Ethiopia / Eritrea
The Civil War
Eritrea became an Italian colony in 1890, and Ethiopia became an Italian colony in the 1930s. Ethiopia gained it's independence after World War II, and Eritrea was given to Ethiopia with the expectations that Eritrea would have it's own authority and legislature. However, Ethiopia dissolved the government and banned Tigrinya (Eritrea's major language). Eritrea launched into a civil war with Ethiopia, spanning 30 years and causing over 1/2 a million Eritreans to flee. The war began in 1961, and ended in 1991. The Eritrean rebels won, and two years later, they became their own country. But only after five years of peace, the war flared over disputing border lines. Eritrea and Ethiopia both cited treaties made with Italy when it was in control. In 2000, Ethiopia defeated Eritrea, and took the disputed lands for it's own.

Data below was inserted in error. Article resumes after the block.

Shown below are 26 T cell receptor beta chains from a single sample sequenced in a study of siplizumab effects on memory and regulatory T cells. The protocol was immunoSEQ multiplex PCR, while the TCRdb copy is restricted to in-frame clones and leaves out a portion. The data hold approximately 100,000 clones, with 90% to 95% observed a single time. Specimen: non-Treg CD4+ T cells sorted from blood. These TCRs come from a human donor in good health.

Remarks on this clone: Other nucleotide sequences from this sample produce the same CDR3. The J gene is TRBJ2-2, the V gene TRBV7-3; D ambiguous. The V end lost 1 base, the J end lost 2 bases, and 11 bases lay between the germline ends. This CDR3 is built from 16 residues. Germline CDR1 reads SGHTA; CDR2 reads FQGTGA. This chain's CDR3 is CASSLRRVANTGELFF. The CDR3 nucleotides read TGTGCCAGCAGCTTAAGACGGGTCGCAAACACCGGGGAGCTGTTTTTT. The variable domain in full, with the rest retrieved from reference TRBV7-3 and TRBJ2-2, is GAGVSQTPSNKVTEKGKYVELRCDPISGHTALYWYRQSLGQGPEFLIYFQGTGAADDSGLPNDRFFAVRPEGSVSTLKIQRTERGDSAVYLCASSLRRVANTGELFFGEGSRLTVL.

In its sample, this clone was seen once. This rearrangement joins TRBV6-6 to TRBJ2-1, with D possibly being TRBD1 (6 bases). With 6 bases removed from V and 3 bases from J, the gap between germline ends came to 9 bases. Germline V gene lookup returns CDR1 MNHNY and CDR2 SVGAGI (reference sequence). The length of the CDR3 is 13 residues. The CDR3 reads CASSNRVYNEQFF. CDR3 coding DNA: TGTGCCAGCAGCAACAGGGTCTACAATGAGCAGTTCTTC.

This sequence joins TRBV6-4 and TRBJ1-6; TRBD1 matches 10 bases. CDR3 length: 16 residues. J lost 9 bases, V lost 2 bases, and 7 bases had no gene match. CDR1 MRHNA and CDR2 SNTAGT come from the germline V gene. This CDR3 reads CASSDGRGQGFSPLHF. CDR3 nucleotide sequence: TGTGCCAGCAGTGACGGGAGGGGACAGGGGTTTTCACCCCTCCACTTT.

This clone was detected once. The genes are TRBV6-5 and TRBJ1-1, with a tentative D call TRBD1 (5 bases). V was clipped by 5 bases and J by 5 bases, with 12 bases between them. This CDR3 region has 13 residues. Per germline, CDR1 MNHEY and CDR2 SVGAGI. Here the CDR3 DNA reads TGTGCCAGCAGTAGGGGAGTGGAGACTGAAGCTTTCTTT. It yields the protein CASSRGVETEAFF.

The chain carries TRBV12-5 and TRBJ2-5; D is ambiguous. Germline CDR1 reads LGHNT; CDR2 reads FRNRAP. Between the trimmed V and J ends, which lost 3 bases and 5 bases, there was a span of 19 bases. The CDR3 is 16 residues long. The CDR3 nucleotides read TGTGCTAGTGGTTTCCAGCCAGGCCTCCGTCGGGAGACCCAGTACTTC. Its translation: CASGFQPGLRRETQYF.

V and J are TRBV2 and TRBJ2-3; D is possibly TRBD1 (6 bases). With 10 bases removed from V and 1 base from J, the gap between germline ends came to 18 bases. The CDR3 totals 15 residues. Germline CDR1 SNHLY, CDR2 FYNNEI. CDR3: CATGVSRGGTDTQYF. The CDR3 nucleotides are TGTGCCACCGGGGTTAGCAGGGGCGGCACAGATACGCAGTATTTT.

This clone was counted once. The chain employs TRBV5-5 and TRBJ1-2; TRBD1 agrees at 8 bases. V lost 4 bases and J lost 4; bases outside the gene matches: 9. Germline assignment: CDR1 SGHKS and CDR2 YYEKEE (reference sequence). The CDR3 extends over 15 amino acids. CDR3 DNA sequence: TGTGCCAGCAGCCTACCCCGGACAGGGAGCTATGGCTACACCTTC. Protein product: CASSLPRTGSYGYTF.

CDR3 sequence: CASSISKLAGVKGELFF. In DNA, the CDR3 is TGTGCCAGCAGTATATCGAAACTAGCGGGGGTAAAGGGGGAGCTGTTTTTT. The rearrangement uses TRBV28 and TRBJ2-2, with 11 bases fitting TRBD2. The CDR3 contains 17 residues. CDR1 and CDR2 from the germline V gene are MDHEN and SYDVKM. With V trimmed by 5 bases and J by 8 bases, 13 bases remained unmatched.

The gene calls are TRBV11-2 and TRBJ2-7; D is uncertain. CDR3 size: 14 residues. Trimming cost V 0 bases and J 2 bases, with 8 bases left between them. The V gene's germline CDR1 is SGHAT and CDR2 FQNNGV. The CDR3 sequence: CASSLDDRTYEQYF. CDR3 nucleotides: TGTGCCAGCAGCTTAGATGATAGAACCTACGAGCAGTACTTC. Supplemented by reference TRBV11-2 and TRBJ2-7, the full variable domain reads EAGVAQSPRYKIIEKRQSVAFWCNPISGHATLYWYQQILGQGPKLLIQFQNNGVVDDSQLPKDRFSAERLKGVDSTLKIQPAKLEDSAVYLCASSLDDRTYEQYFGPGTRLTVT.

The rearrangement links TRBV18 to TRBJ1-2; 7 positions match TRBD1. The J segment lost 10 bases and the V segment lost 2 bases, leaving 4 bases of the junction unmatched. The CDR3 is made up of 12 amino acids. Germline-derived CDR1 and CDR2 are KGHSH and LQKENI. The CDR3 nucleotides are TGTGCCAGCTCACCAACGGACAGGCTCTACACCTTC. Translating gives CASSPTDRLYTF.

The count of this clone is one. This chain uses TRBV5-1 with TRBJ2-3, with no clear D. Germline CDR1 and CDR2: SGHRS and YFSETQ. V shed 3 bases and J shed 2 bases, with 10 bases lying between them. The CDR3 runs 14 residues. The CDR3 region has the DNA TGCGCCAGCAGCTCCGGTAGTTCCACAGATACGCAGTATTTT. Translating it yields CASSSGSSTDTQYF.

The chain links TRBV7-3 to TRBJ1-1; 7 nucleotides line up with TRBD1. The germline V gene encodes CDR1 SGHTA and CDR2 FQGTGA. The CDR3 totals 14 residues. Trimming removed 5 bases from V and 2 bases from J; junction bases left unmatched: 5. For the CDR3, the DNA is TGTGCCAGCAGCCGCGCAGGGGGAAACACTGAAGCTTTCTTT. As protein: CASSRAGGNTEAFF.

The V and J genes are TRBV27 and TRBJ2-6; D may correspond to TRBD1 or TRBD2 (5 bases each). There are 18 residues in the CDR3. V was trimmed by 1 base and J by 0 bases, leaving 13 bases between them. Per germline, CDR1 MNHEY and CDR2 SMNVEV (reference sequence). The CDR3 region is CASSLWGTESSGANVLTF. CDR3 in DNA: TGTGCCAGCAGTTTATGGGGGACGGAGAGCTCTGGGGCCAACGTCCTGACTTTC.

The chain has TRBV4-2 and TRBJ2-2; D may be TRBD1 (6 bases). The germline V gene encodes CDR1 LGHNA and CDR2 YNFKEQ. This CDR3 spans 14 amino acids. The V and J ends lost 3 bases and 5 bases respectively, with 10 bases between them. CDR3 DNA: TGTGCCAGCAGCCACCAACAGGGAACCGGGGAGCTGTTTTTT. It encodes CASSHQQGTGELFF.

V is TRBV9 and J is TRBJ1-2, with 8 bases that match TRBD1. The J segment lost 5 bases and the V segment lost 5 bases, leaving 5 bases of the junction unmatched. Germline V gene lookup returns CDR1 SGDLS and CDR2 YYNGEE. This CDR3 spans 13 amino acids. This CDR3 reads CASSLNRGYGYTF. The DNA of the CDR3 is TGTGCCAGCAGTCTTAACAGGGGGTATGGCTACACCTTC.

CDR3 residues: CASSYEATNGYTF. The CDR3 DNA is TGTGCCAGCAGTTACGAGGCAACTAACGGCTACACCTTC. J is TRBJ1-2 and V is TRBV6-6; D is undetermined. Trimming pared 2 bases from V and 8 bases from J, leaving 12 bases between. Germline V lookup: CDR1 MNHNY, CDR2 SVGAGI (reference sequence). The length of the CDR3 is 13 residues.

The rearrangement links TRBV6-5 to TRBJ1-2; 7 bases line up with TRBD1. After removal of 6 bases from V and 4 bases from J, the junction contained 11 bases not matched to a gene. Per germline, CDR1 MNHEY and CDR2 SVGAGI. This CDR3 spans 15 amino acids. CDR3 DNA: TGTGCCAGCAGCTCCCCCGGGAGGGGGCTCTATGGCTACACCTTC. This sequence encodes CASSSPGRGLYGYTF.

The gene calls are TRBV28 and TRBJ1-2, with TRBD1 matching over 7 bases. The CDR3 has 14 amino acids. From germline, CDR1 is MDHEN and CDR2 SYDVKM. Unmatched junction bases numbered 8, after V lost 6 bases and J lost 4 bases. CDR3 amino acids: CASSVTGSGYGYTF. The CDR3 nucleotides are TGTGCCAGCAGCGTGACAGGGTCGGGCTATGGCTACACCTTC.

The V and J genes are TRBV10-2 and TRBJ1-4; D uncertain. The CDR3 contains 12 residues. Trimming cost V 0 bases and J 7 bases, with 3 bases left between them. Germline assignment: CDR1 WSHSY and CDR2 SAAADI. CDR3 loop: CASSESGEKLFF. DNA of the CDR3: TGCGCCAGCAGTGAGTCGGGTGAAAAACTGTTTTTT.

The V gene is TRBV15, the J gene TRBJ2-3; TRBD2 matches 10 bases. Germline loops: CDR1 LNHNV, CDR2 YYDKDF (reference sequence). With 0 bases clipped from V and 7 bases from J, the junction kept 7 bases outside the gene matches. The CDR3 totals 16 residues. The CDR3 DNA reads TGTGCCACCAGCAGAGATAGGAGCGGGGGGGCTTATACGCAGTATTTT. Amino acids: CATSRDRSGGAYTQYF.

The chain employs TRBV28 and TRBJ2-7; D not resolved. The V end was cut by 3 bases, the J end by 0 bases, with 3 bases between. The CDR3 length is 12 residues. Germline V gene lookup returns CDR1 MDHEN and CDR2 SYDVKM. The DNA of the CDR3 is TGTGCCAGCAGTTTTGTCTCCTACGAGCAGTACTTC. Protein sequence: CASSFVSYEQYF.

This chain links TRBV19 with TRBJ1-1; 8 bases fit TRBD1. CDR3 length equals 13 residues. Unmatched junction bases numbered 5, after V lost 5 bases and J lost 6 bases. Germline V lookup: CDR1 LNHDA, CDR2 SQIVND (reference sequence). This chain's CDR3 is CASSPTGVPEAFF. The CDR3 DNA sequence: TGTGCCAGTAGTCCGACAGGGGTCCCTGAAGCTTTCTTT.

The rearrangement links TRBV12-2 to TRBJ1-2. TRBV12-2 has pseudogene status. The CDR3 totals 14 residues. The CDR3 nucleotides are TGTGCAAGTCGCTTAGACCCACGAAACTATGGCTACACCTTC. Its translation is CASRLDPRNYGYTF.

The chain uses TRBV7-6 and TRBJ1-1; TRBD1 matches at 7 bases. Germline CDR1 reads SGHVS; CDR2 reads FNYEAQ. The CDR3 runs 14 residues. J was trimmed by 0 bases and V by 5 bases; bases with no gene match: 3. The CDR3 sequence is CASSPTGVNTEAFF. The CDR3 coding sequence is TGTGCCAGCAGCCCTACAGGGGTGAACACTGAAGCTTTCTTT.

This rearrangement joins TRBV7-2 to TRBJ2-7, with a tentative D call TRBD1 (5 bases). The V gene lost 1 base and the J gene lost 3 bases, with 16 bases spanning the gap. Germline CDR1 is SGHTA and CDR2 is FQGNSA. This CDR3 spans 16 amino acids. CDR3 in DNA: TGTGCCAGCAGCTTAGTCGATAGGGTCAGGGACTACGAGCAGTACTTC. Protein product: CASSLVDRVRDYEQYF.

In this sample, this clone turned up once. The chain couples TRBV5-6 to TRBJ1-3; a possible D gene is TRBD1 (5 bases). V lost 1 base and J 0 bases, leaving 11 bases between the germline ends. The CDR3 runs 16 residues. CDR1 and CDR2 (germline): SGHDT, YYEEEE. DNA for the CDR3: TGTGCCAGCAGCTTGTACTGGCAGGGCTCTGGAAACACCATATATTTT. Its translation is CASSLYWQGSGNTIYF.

Ethiopia vs. Eritrea
A picture of the war over boundries.
Ethiopia and Eritrea
The two countries, and the disputed region
Taken in 2007, this picture shows a bread line, before another war with Ethiopia over borders.
From the late 1800s-mid 1990s, Ethiopia was in control of the Amharas, a group of Christians. The government was overthrown in the early 1990s, and power was divided among a number of Ethinic groups. Oromos, southern Muslim fundamentalists, are the largest group, with almost 50% of the population. Tigres live in the north, where the Ethiopian Orthodox Church was born. Teh Amahara banned everything about these cultures when it was in power, from language to religion.